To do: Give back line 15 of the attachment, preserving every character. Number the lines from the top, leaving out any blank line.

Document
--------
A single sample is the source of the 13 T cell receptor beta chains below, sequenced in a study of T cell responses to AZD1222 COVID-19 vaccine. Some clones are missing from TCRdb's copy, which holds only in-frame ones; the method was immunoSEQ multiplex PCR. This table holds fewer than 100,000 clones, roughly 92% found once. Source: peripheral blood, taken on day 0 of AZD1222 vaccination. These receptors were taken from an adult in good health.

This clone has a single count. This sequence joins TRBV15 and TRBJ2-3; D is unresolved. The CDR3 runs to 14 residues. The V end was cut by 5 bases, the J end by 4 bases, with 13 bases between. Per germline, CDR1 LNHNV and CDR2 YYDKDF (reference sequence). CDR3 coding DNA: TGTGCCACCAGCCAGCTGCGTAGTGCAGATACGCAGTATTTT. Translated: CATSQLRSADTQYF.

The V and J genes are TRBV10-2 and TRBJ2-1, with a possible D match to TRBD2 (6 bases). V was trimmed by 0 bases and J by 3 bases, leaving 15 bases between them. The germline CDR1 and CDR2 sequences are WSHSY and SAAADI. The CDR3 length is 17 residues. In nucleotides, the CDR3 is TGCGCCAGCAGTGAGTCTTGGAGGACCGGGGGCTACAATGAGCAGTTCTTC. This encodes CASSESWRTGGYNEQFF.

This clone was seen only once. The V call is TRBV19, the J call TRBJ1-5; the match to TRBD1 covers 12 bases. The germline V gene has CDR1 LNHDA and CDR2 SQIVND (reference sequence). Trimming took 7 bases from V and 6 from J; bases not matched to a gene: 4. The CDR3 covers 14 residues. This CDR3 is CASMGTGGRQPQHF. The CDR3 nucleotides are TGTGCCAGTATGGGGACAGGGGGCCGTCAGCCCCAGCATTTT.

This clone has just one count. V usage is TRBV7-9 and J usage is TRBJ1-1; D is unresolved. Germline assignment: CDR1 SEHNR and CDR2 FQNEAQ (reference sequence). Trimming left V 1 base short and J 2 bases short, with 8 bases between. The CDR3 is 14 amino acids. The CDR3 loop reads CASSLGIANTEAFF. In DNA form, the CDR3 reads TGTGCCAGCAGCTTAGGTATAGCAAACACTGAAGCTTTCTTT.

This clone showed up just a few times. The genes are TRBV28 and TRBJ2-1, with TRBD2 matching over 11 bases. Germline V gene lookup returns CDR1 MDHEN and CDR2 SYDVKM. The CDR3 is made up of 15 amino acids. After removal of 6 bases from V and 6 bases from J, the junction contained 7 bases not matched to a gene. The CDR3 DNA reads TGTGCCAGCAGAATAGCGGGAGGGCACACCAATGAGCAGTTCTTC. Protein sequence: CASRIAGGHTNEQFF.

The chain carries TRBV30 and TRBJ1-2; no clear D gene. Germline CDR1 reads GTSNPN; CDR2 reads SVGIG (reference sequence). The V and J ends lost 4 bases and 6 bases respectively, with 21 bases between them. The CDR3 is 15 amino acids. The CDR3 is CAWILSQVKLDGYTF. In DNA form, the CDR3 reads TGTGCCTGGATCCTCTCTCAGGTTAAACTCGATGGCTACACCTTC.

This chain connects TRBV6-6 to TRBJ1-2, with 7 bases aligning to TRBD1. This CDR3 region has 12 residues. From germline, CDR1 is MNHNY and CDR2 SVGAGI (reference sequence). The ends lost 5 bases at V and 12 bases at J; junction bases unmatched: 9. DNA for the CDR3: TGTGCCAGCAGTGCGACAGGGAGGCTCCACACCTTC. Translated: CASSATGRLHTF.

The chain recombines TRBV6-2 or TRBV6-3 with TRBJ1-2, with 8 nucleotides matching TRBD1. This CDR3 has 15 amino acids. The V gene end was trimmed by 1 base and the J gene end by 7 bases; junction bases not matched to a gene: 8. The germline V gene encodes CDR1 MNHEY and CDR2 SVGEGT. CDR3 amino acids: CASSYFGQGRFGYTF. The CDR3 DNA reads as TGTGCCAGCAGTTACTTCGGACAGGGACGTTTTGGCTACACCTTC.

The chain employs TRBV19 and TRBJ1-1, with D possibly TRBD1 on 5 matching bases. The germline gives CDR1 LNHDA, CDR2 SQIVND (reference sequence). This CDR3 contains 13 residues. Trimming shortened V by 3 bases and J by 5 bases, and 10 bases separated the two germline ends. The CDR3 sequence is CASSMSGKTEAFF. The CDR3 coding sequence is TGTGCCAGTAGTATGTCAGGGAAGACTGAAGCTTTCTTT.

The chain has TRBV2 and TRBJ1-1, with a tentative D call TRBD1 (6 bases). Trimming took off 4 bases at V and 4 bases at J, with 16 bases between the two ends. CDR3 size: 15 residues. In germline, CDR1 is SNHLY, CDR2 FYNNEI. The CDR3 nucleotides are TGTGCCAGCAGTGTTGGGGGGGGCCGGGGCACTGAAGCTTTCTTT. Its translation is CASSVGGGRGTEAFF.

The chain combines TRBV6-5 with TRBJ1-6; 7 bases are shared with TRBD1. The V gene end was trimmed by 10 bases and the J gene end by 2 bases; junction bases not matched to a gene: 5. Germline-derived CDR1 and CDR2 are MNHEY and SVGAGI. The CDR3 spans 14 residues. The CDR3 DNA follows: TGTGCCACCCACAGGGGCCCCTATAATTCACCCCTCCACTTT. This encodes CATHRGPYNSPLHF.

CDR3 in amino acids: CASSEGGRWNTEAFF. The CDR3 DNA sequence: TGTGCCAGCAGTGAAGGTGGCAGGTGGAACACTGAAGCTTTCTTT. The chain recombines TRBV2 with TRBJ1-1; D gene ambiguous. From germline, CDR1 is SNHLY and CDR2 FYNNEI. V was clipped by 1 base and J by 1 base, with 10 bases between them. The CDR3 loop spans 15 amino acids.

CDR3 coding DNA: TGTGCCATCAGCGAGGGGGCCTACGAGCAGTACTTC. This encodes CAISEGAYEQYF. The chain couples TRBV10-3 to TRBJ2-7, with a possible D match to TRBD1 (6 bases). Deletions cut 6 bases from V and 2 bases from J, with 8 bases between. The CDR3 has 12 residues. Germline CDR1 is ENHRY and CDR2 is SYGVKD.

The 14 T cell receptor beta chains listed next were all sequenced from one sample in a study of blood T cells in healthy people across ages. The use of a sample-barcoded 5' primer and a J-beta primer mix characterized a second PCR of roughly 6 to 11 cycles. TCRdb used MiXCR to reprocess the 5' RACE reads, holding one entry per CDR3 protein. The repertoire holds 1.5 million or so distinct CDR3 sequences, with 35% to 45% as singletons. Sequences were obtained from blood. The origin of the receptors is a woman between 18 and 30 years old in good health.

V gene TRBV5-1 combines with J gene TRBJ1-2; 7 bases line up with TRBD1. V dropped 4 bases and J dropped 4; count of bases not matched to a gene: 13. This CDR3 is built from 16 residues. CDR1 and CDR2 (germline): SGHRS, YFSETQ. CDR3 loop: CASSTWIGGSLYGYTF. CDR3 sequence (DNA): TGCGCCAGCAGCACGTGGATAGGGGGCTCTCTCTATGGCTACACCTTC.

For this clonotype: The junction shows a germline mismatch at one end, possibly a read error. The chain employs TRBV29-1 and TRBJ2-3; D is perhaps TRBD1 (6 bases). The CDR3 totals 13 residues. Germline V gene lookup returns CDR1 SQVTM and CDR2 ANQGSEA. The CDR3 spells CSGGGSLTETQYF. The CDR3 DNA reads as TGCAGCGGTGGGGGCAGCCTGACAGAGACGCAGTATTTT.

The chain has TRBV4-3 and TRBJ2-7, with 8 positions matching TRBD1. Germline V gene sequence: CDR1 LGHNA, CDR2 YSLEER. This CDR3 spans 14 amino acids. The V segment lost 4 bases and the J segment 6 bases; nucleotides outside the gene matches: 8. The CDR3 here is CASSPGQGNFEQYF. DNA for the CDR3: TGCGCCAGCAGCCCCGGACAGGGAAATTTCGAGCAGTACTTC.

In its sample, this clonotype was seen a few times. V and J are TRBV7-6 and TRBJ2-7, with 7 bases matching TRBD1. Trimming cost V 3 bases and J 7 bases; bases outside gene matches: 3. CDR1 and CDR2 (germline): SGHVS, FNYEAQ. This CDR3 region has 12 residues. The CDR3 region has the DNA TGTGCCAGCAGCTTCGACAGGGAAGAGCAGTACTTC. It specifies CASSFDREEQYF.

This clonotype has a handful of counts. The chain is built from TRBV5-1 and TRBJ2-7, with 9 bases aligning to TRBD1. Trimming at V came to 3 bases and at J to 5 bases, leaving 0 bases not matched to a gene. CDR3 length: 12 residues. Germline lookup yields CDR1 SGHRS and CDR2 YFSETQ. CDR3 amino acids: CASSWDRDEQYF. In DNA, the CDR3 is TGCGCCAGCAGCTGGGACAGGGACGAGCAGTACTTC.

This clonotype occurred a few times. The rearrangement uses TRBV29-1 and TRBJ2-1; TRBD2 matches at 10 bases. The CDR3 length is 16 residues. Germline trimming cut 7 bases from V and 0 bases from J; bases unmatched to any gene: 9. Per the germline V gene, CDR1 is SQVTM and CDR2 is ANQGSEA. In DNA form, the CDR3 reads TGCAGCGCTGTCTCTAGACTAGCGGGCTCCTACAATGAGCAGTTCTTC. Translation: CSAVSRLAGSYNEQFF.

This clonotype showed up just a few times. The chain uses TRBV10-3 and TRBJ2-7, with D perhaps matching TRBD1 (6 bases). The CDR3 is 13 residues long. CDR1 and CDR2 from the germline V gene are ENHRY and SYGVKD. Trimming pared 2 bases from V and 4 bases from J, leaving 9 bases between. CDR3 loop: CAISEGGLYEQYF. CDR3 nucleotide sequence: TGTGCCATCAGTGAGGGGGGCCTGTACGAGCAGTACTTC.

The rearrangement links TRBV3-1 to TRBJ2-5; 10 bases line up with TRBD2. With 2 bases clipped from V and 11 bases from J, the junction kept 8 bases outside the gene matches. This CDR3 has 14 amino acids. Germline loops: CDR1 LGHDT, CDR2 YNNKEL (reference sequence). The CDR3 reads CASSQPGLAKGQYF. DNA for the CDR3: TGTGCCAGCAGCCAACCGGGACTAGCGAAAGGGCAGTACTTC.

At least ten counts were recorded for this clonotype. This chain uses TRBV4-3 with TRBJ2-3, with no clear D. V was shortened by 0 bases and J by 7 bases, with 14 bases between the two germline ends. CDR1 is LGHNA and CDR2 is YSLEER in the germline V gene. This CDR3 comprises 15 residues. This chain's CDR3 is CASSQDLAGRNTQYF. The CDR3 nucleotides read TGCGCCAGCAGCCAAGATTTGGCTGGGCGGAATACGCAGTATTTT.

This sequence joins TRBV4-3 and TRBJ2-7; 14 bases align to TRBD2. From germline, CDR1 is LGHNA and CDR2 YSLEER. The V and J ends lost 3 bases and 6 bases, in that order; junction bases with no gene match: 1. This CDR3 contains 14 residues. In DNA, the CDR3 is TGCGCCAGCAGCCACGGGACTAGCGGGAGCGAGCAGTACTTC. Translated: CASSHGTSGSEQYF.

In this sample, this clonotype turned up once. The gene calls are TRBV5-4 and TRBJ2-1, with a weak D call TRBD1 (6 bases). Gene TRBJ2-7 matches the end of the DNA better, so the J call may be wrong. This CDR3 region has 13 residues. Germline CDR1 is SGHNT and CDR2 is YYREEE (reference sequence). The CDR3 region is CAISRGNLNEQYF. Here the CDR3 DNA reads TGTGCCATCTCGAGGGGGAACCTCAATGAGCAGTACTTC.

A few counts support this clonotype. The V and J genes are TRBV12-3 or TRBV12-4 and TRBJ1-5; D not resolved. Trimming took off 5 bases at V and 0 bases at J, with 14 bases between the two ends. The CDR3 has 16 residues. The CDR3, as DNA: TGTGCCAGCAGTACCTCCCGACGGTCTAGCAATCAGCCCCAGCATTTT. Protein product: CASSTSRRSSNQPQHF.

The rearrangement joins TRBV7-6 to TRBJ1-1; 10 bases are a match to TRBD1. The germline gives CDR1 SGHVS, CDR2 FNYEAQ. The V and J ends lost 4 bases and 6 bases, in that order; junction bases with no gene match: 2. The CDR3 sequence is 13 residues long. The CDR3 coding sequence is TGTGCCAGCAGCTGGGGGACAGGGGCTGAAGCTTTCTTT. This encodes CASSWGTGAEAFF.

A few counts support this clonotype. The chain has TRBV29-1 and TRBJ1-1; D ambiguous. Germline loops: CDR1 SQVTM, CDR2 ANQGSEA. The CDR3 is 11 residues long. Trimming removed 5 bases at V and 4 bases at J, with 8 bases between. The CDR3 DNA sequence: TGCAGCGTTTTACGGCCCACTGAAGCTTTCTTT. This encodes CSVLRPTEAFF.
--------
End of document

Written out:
The 14 T cell receptor beta chains listed next were all sequenced from one sample in a study of blood T cells in healthy people across ages. The use of a sample-barcoded 5' primer and a J-beta primer mix characterized a second PCR of roughly 6 to 11 cycles. TCRdb used MiXCR to reprocess the 5' RACE reads, holding one entry per CDR3 protein. The repertoire holds 1.5 million or so distinct CDR3 sequences, with 35% to 45% as singletons. Sequences were obtained from blood. The origin of the receptors is a woman between 18 and 30 years old in good health.